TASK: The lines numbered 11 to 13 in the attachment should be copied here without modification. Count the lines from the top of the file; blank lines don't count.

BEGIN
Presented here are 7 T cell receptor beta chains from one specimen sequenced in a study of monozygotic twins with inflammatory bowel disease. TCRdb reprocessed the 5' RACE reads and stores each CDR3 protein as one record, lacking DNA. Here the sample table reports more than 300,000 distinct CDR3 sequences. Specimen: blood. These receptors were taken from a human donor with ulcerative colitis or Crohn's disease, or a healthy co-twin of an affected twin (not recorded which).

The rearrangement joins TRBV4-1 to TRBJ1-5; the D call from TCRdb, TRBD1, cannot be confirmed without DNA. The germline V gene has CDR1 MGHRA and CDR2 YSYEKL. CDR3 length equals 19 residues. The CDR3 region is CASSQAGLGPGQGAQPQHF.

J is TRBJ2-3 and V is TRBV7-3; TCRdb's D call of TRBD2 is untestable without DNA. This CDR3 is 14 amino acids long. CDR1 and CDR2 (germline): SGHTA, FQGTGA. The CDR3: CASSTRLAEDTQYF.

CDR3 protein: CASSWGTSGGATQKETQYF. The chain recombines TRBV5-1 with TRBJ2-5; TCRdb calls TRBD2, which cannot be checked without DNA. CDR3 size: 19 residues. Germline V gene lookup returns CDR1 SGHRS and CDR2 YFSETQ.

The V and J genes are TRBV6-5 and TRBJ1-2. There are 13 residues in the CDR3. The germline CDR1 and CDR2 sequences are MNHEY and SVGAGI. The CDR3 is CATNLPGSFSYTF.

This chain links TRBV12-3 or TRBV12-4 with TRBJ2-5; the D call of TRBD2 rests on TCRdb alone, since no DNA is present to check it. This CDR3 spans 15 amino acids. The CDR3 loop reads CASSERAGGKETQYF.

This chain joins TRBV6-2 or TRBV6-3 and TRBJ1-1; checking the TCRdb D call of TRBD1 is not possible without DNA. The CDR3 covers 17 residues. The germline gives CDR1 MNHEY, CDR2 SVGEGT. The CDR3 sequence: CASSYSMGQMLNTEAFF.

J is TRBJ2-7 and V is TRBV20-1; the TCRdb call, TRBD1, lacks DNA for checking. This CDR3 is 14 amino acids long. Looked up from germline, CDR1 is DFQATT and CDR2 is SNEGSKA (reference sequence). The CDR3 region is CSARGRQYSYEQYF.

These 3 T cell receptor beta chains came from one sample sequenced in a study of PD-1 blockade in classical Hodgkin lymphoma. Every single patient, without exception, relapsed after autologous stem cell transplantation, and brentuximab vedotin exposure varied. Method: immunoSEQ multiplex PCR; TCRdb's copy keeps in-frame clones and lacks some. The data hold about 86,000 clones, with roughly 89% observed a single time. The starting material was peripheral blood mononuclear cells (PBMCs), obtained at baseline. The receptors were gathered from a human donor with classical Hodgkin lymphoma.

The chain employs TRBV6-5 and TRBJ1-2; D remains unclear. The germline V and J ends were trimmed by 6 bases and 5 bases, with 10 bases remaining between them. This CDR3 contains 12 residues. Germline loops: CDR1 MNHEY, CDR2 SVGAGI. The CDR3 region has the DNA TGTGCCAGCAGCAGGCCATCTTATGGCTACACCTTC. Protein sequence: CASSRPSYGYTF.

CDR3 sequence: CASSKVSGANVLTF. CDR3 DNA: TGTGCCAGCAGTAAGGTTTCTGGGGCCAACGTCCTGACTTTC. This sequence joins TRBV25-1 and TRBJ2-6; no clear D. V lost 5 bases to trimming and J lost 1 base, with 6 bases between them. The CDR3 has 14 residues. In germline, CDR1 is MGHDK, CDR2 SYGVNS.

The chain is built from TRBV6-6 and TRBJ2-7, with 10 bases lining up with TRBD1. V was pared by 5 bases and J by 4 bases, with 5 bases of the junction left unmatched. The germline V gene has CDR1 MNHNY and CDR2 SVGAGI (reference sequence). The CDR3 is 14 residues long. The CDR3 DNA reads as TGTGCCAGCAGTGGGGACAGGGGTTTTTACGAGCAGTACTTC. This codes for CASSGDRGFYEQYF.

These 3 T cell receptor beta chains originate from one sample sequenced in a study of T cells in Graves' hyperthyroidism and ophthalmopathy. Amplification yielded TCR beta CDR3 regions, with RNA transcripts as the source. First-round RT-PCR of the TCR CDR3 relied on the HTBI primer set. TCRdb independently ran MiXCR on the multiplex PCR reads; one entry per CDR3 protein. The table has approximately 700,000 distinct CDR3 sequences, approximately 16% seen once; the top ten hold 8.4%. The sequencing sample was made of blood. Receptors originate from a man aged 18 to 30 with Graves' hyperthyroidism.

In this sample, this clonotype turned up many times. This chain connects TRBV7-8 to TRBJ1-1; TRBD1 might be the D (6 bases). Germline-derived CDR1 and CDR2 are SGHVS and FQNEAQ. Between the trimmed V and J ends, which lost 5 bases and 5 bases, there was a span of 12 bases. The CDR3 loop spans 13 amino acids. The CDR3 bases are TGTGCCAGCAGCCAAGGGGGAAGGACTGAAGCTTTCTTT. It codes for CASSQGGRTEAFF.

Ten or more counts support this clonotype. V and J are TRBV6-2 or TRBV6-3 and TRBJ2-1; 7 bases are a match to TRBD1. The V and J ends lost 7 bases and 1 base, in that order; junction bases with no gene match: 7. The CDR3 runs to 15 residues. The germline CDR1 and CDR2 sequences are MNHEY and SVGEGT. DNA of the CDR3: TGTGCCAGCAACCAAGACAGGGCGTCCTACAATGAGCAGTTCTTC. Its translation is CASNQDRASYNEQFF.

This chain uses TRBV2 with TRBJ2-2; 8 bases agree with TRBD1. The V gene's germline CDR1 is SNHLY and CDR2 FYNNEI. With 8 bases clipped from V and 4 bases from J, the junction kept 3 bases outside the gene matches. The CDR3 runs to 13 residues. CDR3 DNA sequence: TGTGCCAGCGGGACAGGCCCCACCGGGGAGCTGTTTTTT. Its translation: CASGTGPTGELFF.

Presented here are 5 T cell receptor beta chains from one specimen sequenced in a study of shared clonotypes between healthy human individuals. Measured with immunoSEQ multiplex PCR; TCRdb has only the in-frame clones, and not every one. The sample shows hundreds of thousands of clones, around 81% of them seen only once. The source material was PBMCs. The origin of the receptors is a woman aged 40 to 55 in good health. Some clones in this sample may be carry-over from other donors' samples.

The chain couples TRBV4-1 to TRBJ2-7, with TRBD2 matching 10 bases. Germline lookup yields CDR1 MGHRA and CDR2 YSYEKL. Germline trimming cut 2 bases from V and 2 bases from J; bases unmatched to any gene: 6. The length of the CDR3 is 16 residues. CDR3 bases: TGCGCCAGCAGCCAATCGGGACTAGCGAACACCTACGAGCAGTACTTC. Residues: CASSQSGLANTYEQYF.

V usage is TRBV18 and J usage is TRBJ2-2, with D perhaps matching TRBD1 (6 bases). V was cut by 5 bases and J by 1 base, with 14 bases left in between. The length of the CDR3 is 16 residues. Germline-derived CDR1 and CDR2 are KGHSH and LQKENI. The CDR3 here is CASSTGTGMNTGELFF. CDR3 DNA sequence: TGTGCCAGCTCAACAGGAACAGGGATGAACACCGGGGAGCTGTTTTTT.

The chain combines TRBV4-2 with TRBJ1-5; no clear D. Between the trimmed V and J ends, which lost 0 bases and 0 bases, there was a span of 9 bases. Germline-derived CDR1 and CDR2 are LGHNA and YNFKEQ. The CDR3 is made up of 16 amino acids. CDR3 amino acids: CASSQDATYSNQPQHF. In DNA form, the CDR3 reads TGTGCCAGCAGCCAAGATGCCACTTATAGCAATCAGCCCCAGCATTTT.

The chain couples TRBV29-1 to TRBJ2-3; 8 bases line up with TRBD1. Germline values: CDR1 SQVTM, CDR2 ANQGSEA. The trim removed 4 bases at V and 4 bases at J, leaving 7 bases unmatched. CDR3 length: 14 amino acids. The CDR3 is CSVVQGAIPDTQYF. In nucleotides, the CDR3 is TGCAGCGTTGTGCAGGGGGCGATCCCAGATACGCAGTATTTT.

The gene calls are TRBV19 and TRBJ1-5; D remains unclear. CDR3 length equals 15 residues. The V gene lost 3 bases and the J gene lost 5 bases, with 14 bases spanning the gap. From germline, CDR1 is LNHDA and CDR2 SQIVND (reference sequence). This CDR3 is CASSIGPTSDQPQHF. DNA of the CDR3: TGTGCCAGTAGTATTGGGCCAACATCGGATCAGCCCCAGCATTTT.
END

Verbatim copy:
CDR3 sequence: CASSKVSGANVLTF. CDR3 DNA: TGTGCCAGCAGTAAGGTTTCTGGGGCCAACGTCCTGACTTTC. This sequence joins TRBV25-1 and TRBJ2-6; no clear D. V lost 5 bases to trimming and J lost 1 base, with 6 bases between them. The CDR3 has 14 residues. In germline, CDR1 is MGHDK, CDR2 SYGVNS.

The chain is built from TRBV6-6 and TRBJ2-7, with 10 bases lining up with TRBD1. V was pared by 5 bases and J by 4 bases, with 5 bases of the junction left unmatched. The germline V gene has CDR1 MNHNY and CDR2 SVGAGI (reference sequence). The CDR3 is 14 residues long. The CDR3 DNA reads as TGTGCCAGCAGTGGGGACAGGGGTTTTTACGAGCAGTACTTC. This codes for CASSGDRGFYEQYF.

These 3 T cell receptor beta chains originate from one sample sequenced in a study of T cells in Graves' hyperthyroidism and ophthalmopathy. Amplification yielded TCR beta CDR3 regions, with RNA transcripts as the source. First-round RT-PCR of the TCR CDR3 relied on the HTBI primer set. TCRdb independently ran MiXCR on the multiplex PCR reads; one entry per CDR3 protein. The table has approximately 700,000 distinct CDR3 sequences, approximately 16% seen once; the top ten hold 8.4%. The sequencing sample was made of blood. Receptors originate from a man aged 18 to 30 with Graves' hyperthyroidism.